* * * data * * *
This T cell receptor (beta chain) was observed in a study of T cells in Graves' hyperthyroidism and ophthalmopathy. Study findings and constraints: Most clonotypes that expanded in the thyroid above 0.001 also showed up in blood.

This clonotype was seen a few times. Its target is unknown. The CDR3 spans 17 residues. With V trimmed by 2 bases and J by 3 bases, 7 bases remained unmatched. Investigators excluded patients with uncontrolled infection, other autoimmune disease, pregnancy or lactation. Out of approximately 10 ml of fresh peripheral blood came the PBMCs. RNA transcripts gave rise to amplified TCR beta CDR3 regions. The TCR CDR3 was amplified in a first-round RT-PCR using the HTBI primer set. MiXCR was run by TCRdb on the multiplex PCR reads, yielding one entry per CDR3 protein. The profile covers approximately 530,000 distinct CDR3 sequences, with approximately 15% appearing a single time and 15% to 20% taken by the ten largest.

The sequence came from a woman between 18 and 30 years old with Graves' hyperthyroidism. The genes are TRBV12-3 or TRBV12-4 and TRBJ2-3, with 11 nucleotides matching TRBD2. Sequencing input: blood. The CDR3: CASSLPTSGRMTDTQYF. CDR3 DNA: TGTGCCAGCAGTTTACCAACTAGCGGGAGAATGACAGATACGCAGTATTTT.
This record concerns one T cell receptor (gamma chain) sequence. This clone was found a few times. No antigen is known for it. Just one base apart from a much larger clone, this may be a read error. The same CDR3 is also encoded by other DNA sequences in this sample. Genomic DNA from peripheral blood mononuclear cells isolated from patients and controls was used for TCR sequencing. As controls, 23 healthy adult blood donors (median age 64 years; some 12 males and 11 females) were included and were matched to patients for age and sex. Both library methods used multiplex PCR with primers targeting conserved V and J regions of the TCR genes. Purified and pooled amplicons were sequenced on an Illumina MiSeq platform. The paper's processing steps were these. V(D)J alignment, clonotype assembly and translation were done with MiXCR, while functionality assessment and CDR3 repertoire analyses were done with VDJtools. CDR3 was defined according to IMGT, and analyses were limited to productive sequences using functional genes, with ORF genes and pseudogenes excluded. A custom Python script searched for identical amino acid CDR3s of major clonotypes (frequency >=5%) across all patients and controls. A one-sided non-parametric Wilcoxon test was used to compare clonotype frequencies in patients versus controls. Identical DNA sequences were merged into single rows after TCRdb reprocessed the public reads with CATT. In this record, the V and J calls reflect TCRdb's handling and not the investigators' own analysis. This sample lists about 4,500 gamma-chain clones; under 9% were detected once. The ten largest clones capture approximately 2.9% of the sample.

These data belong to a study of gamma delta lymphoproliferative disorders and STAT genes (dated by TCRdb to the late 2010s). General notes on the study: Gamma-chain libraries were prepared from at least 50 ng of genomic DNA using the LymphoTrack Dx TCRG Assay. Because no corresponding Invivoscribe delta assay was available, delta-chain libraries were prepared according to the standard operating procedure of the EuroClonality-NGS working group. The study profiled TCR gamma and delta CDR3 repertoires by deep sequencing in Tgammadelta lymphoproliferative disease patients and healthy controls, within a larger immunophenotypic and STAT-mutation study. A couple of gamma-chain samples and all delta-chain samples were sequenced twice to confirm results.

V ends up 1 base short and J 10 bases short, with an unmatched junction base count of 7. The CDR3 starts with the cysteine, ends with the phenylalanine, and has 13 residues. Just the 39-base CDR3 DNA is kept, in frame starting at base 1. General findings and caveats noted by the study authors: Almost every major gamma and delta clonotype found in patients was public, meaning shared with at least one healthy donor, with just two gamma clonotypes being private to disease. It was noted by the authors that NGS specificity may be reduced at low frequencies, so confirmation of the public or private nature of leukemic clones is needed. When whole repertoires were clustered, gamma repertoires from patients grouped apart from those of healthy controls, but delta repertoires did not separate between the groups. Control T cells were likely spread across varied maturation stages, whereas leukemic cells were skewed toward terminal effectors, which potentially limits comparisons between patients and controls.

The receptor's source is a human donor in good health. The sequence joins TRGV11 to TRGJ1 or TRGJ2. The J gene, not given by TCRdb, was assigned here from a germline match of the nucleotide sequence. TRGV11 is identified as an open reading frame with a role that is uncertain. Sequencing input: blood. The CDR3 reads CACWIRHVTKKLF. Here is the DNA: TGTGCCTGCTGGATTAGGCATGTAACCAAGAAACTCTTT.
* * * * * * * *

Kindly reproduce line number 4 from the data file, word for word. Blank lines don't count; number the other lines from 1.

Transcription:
This record concerns one T cell receptor (gamma chain) sequence. This clone was found a few times. No antigen is known for it. Just one base apart from a much larger clone, this may be a read error. The same CDR3 is also encoded by other DNA sequences in this sample. Genomic DNA from peripheral blood mononuclear cells isolated from patients and controls was used for TCR sequencing. As controls, 23 healthy adult blood donors (median age 64 years; some 12 males and 11 females) were included and were matched to patients for age and sex. Both library methods used multiplex PCR with primers targeting conserved V and J regions of the TCR genes. Purified and pooled amplicons were sequenced on an Illumina MiSeq platform. The paper's processing steps were these. V(D)J alignment, clonotype assembly and translation were done with MiXCR, while functionality assessment and CDR3 repertoire analyses were done with VDJtools. CDR3 was defined according to IMGT, and analyses were limited to productive sequences using functional genes, with ORF genes and pseudogenes excluded. A custom Python script searched for identical amino acid CDR3s of major clonotypes (frequency >=5%) across all patients and controls. A one-sided non-parametric Wilcoxon test was used to compare clonotype frequencies in patients versus controls. Identical DNA sequences were merged into single rows after TCRdb reprocessed the public reads with CATT. In this record, the V and J calls reflect TCRdb's handling and not the investigators' own analysis. This sample lists about 4,500 gamma-chain clones; under 9% were detected once. The ten largest clones capture approximately 2.9% of the sample.